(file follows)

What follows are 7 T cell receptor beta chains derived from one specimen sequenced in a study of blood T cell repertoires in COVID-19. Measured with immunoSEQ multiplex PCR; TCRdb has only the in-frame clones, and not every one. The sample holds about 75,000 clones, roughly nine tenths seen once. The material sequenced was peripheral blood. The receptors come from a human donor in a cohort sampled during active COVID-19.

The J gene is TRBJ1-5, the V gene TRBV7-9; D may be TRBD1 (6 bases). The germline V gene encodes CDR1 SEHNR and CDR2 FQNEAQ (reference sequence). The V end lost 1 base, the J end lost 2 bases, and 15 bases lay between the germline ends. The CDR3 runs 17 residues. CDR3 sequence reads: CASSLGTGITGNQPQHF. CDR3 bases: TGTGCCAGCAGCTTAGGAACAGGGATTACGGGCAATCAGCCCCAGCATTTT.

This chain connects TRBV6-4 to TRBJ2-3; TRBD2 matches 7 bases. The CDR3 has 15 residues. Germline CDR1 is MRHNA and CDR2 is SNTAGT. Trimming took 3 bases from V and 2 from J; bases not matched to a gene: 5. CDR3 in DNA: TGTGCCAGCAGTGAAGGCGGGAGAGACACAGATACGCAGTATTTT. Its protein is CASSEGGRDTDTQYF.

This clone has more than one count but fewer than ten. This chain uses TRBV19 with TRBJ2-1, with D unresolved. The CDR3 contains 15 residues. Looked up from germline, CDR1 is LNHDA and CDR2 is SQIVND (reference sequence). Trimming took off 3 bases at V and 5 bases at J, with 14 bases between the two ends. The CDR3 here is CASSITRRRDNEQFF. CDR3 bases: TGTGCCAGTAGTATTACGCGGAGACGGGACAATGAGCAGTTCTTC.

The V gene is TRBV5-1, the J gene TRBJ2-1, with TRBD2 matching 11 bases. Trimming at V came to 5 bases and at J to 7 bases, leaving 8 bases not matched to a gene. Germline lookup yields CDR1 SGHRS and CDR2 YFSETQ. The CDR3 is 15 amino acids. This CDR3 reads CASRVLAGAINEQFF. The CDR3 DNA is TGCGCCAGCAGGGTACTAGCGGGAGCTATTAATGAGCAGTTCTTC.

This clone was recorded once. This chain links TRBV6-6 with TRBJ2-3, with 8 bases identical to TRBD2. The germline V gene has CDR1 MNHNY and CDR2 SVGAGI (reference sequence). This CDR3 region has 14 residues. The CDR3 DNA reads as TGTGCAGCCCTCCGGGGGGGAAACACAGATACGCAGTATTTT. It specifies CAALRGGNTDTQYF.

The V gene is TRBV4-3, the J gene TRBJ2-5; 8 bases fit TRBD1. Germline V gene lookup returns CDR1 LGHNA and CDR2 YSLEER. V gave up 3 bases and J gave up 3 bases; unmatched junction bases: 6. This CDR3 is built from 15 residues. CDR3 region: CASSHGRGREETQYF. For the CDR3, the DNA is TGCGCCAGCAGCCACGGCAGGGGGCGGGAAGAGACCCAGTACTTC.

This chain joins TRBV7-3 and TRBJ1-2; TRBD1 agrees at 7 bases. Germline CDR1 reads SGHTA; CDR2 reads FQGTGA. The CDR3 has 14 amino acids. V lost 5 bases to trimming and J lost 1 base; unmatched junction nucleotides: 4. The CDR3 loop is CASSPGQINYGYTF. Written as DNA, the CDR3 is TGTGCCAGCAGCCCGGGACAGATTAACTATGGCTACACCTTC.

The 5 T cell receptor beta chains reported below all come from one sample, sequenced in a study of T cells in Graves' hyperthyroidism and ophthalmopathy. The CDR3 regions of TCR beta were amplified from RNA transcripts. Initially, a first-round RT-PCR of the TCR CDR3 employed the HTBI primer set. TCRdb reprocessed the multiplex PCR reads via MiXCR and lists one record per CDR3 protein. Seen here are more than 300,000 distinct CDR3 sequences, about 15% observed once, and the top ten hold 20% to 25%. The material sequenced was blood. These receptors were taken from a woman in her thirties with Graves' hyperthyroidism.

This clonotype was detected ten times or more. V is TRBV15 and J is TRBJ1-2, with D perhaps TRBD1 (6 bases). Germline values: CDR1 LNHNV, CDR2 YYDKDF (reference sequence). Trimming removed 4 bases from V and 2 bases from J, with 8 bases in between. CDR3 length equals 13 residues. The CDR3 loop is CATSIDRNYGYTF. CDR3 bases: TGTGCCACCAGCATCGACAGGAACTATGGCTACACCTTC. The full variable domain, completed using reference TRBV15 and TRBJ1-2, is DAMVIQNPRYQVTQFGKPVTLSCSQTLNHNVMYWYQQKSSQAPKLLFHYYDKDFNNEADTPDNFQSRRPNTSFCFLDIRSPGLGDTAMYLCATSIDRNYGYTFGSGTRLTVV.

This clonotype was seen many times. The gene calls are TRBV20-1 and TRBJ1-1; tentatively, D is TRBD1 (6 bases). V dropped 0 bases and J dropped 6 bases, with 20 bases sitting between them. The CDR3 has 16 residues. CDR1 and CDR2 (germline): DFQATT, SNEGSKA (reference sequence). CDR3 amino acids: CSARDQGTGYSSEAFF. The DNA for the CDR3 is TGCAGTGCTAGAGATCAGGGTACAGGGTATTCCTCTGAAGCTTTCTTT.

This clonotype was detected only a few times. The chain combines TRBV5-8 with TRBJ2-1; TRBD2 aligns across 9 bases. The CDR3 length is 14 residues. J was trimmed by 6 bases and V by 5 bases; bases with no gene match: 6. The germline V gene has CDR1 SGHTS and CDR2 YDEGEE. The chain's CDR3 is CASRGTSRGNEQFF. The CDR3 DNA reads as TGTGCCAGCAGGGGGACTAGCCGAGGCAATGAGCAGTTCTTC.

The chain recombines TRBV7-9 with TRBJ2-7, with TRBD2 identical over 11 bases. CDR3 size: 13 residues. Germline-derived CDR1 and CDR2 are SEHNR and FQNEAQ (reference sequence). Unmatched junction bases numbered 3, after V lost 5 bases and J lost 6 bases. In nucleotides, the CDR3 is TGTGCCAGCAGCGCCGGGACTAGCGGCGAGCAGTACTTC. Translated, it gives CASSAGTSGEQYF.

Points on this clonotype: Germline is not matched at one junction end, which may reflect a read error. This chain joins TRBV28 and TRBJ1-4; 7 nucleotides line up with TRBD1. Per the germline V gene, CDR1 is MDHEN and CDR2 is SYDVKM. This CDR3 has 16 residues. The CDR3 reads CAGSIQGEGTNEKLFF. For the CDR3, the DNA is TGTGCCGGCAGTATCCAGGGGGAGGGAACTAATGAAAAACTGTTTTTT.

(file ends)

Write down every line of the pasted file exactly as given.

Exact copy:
What follows are 7 T cell receptor beta chains derived from one specimen sequenced in a study of blood T cell repertoires in COVID-19. Measured with immunoSEQ multiplex PCR; TCRdb has only the in-frame clones, and not every one. The sample holds about 75,000 clones, roughly nine tenths seen once. The material sequenced was peripheral blood. The receptors come from a human donor in a cohort sampled during active COVID-19.

The J gene is TRBJ1-5, the V gene TRBV7-9; D may be TRBD1 (6 bases). The germline V gene encodes CDR1 SEHNR and CDR2 FQNEAQ (reference sequence). The V end lost 1 base, the J end lost 2 bases, and 15 bases lay between the germline ends. The CDR3 runs 17 residues. CDR3 sequence reads: CASSLGTGITGNQPQHF. CDR3 bases: TGTGCCAGCAGCTTAGGAACAGGGATTACGGGCAATCAGCCCCAGCATTTT.

This chain connects TRBV6-4 to TRBJ2-3; TRBD2 matches 7 bases. The CDR3 has 15 residues. Germline CDR1 is MRHNA and CDR2 is SNTAGT. Trimming took 3 bases from V and 2 from J; bases not matched to a gene: 5. CDR3 in DNA: TGTGCCAGCAGTGAAGGCGGGAGAGACACAGATACGCAGTATTTT. Its protein is CASSEGGRDTDTQYF.

This clone has more than one count but fewer than ten. This chain uses TRBV19 with TRBJ2-1, with D unresolved. The CDR3 contains 15 residues. Looked up from germline, CDR1 is LNHDA and CDR2 is SQIVND (reference sequence). Trimming took off 3 bases at V and 5 bases at J, with 14 bases between the two ends. The CDR3 here is CASSITRRRDNEQFF. CDR3 bases: TGTGCCAGTAGTATTACGCGGAGACGGGACAATGAGCAGTTCTTC.

The V gene is TRBV5-1, the J gene TRBJ2-1, with TRBD2 matching 11 bases. Trimming at V came to 5 bases and at J to 7 bases, leaving 8 bases not matched to a gene. Germline lookup yields CDR1 SGHRS and CDR2 YFSETQ. The CDR3 is 15 amino acids. This CDR3 reads CASRVLAGAINEQFF. The CDR3 DNA is TGCGCCAGCAGGGTACTAGCGGGAGCTATTAATGAGCAGTTCTTC.

This clone was recorded once. This chain links TRBV6-6 with TRBJ2-3, with 8 bases identical to TRBD2. The germline V gene has CDR1 MNHNY and CDR2 SVGAGI (reference sequence). This CDR3 region has 14 residues. The CDR3 DNA reads as TGTGCAGCCCTCCGGGGGGGAAACACAGATACGCAGTATTTT. It specifies CAALRGGNTDTQYF.

The V gene is TRBV4-3, the J gene TRBJ2-5; 8 bases fit TRBD1. Germline V gene lookup returns CDR1 LGHNA and CDR2 YSLEER. V gave up 3 bases and J gave up 3 bases; unmatched junction bases: 6. This CDR3 is built from 15 residues. CDR3 region: CASSHGRGREETQYF. For the CDR3, the DNA is TGCGCCAGCAGCCACGGCAGGGGGCGGGAAGAGACCCAGTACTTC.

This chain joins TRBV7-3 and TRBJ1-2; TRBD1 agrees at 7 bases. Germline CDR1 reads SGHTA; CDR2 reads FQGTGA. The CDR3 has 14 amino acids. V lost 5 bases to trimming and J lost 1 base; unmatched junction nucleotides: 4. The CDR3 loop is CASSPGQINYGYTF. Written as DNA, the CDR3 is TGTGCCAGCAGCCCGGGACAGATTAACTATGGCTACACCTTC.

The 5 T cell receptor beta chains reported below all come from one sample, sequenced in a study of T cells in Graves' hyperthyroidism and ophthalmopathy. The CDR3 regions of TCR beta were amplified from RNA transcripts. Initially, a first-round RT-PCR of the TCR CDR3 employed the HTBI primer set. TCRdb reprocessed the multiplex PCR reads via MiXCR and lists one record per CDR3 protein. Seen here are more than 300,000 distinct CDR3 sequences, about 15% observed once, and the top ten hold 20% to 25%. The material sequenced was blood. These receptors were taken from a woman in her thirties with Graves' hyperthyroidism.

This clonotype was detected ten times or more. V is TRBV15 and J is TRBJ1-2, with D perhaps TRBD1 (6 bases). Germline values: CDR1 LNHNV, CDR2 YYDKDF (reference sequence). Trimming removed 4 bases from V and 2 bases from J, with 8 bases in between. CDR3 length equals 13 residues. The CDR3 loop is CATSIDRNYGYTF. CDR3 bases: TGTGCCACCAGCATCGACAGGAACTATGGCTACACCTTC. The full variable domain, completed using reference TRBV15 and TRBJ1-2, is DAMVIQNPRYQVTQFGKPVTLSCSQTLNHNVMYWYQQKSSQAPKLLFHYYDKDFNNEADTPDNFQSRRPNTSFCFLDIRSPGLGDTAMYLCATSIDRNYGYTFGSGTRLTVV.

This clonotype was seen many times. The gene calls are TRBV20-1 and TRBJ1-1; tentatively, D is TRBD1 (6 bases). V dropped 0 bases and J dropped 6 bases, with 20 bases sitting between them. The CDR3 has 16 residues. CDR1 and CDR2 (germline): DFQATT, SNEGSKA (reference sequence). CDR3 amino acids: CSARDQGTGYSSEAFF. The DNA for the CDR3 is TGCAGTGCTAGAGATCAGGGTACAGGGTATTCCTCTGAAGCTTTCTTT.

This clonotype was detected only a few times. The chain combines TRBV5-8 with TRBJ2-1; TRBD2 aligns across 9 bases. The CDR3 length is 14 residues. J was trimmed by 6 bases and V by 5 bases; bases with no gene match: 6. The germline V gene has CDR1 SGHTS and CDR2 YDEGEE. The chain's CDR3 is CASRGTSRGNEQFF. The CDR3 DNA reads as TGTGCCAGCAGGGGGACTAGCCGAGGCAATGAGCAGTTCTTC.

The chain recombines TRBV7-9 with TRBJ2-7, with TRBD2 identical over 11 bases. CDR3 size: 13 residues. Germline-derived CDR1 and CDR2 are SEHNR and FQNEAQ (reference sequence). Unmatched junction bases numbered 3, after V lost 5 bases and J lost 6 bases. In nucleotides, the CDR3 is TGTGCCAGCAGCGCCGGGACTAGCGGCGAGCAGTACTTC. Translated, it gives CASSAGTSGEQYF.

Points on this clonotype: Germline is not matched at one junction end, which may reflect a read error. This chain joins TRBV28 and TRBJ1-4; 7 nucleotides line up with TRBD1. Per the germline V gene, CDR1 is MDHEN and CDR2 is SYDVKM. This CDR3 has 16 residues. The CDR3 reads CAGSIQGEGTNEKLFF. For the CDR3, the DNA is TGTGCCGGCAGTATCCAGGGGGAGGGAACTAATGAAAAACTGTTTTTT.